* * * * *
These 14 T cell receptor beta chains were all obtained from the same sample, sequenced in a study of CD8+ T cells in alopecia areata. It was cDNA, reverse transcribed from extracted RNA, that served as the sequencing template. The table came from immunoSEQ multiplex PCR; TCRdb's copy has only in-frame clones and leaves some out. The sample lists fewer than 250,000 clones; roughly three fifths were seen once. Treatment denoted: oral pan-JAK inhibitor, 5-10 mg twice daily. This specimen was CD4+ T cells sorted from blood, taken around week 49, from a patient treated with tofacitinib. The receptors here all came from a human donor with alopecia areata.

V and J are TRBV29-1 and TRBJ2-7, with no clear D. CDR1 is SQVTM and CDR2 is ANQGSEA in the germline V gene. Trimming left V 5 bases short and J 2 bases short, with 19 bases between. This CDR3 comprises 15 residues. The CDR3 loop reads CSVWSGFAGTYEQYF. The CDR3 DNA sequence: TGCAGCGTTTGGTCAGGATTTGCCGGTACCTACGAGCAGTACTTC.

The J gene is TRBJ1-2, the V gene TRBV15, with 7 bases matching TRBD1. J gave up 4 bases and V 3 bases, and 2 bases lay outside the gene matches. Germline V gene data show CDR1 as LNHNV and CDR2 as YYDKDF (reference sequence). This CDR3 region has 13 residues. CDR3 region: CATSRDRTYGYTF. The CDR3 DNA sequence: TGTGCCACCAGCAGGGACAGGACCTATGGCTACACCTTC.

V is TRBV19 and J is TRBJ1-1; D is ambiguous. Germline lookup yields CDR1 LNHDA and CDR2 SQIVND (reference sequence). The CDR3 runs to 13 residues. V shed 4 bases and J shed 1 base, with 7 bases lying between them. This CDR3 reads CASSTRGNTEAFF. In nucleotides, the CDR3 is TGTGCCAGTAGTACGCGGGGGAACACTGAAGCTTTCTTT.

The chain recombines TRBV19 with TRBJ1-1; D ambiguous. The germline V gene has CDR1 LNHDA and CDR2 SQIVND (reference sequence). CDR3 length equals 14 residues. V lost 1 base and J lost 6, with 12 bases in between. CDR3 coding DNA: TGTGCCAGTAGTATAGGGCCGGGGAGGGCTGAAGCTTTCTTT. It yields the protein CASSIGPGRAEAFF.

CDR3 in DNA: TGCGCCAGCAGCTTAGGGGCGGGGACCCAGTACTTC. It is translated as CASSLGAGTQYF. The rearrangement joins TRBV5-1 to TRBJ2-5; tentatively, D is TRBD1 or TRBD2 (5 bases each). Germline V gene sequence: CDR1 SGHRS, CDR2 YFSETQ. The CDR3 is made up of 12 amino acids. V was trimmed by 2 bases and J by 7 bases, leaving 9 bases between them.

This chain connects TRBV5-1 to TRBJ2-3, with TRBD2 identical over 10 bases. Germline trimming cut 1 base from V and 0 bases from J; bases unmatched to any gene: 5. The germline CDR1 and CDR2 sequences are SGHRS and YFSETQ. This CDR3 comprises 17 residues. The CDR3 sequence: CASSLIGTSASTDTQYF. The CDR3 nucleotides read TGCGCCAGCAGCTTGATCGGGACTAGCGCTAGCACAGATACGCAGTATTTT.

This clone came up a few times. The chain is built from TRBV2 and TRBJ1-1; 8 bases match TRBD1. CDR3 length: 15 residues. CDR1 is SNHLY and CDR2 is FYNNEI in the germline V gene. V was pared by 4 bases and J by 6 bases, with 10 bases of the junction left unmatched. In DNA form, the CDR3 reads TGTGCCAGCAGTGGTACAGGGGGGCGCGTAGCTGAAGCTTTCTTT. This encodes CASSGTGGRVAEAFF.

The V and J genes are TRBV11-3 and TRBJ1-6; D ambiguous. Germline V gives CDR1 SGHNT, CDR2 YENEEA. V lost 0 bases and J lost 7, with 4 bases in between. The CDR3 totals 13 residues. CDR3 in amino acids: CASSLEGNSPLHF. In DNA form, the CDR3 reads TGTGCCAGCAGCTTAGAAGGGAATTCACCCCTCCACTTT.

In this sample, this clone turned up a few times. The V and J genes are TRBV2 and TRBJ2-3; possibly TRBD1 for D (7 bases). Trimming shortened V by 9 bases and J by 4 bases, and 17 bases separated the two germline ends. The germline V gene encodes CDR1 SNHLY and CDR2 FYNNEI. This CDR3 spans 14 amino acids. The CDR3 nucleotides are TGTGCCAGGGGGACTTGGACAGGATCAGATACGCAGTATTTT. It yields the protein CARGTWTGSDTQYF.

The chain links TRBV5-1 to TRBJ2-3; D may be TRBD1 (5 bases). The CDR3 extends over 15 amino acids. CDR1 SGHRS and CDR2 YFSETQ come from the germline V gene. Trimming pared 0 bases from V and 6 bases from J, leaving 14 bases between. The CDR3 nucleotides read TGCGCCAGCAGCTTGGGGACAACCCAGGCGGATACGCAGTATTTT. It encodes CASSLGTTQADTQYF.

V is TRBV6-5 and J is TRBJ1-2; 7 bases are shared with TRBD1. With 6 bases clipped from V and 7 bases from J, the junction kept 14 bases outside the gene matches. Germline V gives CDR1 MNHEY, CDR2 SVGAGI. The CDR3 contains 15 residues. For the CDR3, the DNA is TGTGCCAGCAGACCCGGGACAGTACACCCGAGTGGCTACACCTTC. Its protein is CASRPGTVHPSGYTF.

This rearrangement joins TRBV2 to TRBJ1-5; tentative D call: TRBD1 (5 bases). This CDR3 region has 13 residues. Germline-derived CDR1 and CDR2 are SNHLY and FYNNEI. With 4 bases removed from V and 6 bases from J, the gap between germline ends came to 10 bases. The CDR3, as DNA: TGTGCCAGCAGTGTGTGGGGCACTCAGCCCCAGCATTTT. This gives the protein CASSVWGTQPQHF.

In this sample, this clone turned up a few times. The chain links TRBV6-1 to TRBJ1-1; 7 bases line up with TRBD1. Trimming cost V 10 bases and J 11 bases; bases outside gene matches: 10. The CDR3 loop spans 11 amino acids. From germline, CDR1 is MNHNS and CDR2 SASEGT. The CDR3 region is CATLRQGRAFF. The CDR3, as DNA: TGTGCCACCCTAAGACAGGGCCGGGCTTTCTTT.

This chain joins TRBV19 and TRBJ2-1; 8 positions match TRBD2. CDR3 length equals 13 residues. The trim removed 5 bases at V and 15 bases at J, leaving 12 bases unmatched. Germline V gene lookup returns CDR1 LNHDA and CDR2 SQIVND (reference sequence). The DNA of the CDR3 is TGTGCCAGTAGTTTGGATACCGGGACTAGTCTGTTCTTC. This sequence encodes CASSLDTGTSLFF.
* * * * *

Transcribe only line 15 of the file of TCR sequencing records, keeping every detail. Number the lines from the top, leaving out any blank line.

This chain joins TRBV19 and TRBJ2-1; 8 positions match TRBD2. CDR3 length equals 13 residues. The trim removed 5 bases at V and 15 bases at J, leaving 12 bases unmatched. Germline V gene lookup returns CDR1 LNHDA and CDR2 SQIVND (reference sequence). The DNA of the CDR3 is TGTGCCAGTAGTTTGGATACCGGGACTAGTCTGTTCTTC. This sequence encodes CASSLDTGTSLFF.